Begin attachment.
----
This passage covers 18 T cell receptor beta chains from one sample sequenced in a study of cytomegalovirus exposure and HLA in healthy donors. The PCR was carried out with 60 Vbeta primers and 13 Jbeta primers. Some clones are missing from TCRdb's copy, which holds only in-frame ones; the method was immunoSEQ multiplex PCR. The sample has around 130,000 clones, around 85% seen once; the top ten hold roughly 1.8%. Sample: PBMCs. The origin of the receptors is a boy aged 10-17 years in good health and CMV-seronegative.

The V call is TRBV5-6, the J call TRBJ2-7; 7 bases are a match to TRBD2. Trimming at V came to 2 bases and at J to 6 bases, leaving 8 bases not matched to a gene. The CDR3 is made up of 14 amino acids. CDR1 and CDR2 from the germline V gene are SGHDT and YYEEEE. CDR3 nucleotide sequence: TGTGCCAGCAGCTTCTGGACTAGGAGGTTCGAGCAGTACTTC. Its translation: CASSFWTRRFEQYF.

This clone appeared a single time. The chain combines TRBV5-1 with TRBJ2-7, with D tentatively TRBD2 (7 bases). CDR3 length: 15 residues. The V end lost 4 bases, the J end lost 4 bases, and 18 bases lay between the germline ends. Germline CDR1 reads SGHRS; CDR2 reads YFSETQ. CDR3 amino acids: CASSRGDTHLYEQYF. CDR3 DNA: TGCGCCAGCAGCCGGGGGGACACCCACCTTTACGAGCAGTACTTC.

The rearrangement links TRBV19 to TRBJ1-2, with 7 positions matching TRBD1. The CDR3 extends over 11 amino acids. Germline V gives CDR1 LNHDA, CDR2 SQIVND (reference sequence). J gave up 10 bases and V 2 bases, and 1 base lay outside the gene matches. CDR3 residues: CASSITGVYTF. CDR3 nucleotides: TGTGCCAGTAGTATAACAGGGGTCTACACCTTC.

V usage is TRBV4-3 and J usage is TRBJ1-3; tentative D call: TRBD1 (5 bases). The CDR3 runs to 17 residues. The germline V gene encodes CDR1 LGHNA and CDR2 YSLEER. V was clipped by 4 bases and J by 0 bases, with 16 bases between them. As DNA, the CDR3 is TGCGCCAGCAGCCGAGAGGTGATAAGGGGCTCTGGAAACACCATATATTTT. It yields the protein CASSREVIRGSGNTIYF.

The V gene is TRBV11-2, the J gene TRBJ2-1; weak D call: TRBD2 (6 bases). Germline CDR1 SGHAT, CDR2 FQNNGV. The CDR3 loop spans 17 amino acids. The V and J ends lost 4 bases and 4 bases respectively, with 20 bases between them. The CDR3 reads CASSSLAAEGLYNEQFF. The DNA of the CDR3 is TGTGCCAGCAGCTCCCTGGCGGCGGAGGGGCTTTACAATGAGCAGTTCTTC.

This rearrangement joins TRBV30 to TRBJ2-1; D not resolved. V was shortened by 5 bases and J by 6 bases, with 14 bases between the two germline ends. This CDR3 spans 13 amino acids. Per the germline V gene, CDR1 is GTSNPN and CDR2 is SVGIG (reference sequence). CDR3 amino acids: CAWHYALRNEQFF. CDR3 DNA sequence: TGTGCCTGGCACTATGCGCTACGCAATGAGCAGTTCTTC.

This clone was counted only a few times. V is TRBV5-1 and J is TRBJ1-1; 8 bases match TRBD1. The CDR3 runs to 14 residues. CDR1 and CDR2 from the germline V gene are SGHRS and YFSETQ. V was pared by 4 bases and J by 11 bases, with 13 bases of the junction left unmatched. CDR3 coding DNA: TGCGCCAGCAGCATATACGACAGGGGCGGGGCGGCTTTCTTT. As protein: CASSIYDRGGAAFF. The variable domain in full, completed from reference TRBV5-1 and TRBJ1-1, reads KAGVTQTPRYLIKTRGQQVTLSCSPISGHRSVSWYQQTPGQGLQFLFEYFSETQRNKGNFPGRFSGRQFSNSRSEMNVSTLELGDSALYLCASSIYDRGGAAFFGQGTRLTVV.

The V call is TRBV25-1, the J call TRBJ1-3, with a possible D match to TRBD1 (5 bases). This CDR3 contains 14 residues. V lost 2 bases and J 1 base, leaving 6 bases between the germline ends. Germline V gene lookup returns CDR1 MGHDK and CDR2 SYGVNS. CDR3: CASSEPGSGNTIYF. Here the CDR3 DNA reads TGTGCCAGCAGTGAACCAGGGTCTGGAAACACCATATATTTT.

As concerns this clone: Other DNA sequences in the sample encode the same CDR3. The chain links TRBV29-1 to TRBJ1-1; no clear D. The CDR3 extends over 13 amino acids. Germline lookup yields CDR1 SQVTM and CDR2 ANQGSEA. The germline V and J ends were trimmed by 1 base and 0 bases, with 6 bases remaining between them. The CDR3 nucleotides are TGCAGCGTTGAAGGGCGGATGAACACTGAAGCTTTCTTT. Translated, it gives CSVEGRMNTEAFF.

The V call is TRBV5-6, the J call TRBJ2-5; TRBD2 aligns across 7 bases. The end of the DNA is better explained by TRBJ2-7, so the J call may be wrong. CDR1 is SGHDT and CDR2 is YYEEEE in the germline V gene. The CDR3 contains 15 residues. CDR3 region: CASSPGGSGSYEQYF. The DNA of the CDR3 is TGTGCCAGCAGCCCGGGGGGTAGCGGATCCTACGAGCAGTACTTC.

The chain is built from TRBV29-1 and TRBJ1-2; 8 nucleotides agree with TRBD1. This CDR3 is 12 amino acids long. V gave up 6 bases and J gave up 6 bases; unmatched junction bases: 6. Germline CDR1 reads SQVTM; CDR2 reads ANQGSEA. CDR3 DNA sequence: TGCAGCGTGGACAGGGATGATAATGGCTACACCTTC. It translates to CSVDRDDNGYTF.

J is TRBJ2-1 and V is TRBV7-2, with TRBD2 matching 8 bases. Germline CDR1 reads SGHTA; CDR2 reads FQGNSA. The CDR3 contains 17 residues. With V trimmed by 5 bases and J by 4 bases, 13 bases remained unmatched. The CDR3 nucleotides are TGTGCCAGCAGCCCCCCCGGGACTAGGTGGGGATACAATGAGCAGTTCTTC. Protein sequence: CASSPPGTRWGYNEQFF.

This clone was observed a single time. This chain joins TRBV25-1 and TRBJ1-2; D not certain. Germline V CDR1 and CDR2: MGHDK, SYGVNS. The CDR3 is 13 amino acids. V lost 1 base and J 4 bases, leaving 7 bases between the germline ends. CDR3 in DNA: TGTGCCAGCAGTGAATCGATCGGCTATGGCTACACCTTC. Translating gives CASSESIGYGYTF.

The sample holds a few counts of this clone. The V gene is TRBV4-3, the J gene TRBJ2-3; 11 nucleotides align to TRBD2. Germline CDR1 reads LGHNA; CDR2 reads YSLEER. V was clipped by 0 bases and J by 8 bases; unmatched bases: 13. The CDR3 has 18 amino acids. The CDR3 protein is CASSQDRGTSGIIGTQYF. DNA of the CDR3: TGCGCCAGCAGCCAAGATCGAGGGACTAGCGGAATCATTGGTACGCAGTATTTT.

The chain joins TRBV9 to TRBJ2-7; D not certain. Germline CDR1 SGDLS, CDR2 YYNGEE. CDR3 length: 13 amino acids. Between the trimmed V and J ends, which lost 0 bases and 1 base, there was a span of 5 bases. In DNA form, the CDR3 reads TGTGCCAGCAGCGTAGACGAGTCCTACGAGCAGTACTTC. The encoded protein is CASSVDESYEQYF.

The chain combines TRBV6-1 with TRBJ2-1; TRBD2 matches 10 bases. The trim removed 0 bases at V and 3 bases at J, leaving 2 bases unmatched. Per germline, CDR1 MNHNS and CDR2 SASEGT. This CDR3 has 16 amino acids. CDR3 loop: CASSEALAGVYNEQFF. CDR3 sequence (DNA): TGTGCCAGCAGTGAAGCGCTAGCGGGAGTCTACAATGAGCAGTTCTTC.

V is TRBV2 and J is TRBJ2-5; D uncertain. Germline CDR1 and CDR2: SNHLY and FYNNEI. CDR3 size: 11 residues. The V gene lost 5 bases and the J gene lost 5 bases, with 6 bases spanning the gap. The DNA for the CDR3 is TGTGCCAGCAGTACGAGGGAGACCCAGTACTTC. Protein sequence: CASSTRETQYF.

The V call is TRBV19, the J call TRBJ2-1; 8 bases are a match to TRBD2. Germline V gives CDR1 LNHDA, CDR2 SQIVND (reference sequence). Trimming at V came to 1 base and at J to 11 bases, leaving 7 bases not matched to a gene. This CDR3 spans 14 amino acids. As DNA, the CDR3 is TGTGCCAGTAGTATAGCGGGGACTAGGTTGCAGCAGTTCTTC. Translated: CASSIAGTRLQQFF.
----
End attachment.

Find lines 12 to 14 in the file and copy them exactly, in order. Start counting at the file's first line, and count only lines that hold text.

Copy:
The chain is built from TRBV29-1 and TRBJ1-2; 8 nucleotides agree with TRBD1. This CDR3 is 12 amino acids long. V gave up 6 bases and J gave up 6 bases; unmatched junction bases: 6. Germline CDR1 reads SQVTM; CDR2 reads ANQGSEA. CDR3 DNA sequence: TGCAGCGTGGACAGGGATGATAATGGCTACACCTTC. It translates to CSVDRDDNGYTF.

J is TRBJ2-1 and V is TRBV7-2, with TRBD2 matching 8 bases. Germline CDR1 reads SGHTA; CDR2 reads FQGNSA. The CDR3 contains 17 residues. With V trimmed by 5 bases and J by 4 bases, 13 bases remained unmatched. The CDR3 nucleotides are TGTGCCAGCAGCCCCCCCGGGACTAGGTGGGGATACAATGAGCAGTTCTTC. Protein sequence: CASSPPGTRWGYNEQFF.

This clone was observed a single time. This chain joins TRBV25-1 and TRBJ1-2; D not certain. Germline V CDR1 and CDR2: MGHDK, SYGVNS. The CDR3 is 13 amino acids. V lost 1 base and J 4 bases, leaving 7 bases between the germline ends. CDR3 in DNA: TGTGCCAGCAGTGAATCGATCGGCTATGGCTACACCTTC. Translating gives CASSESIGYGYTF.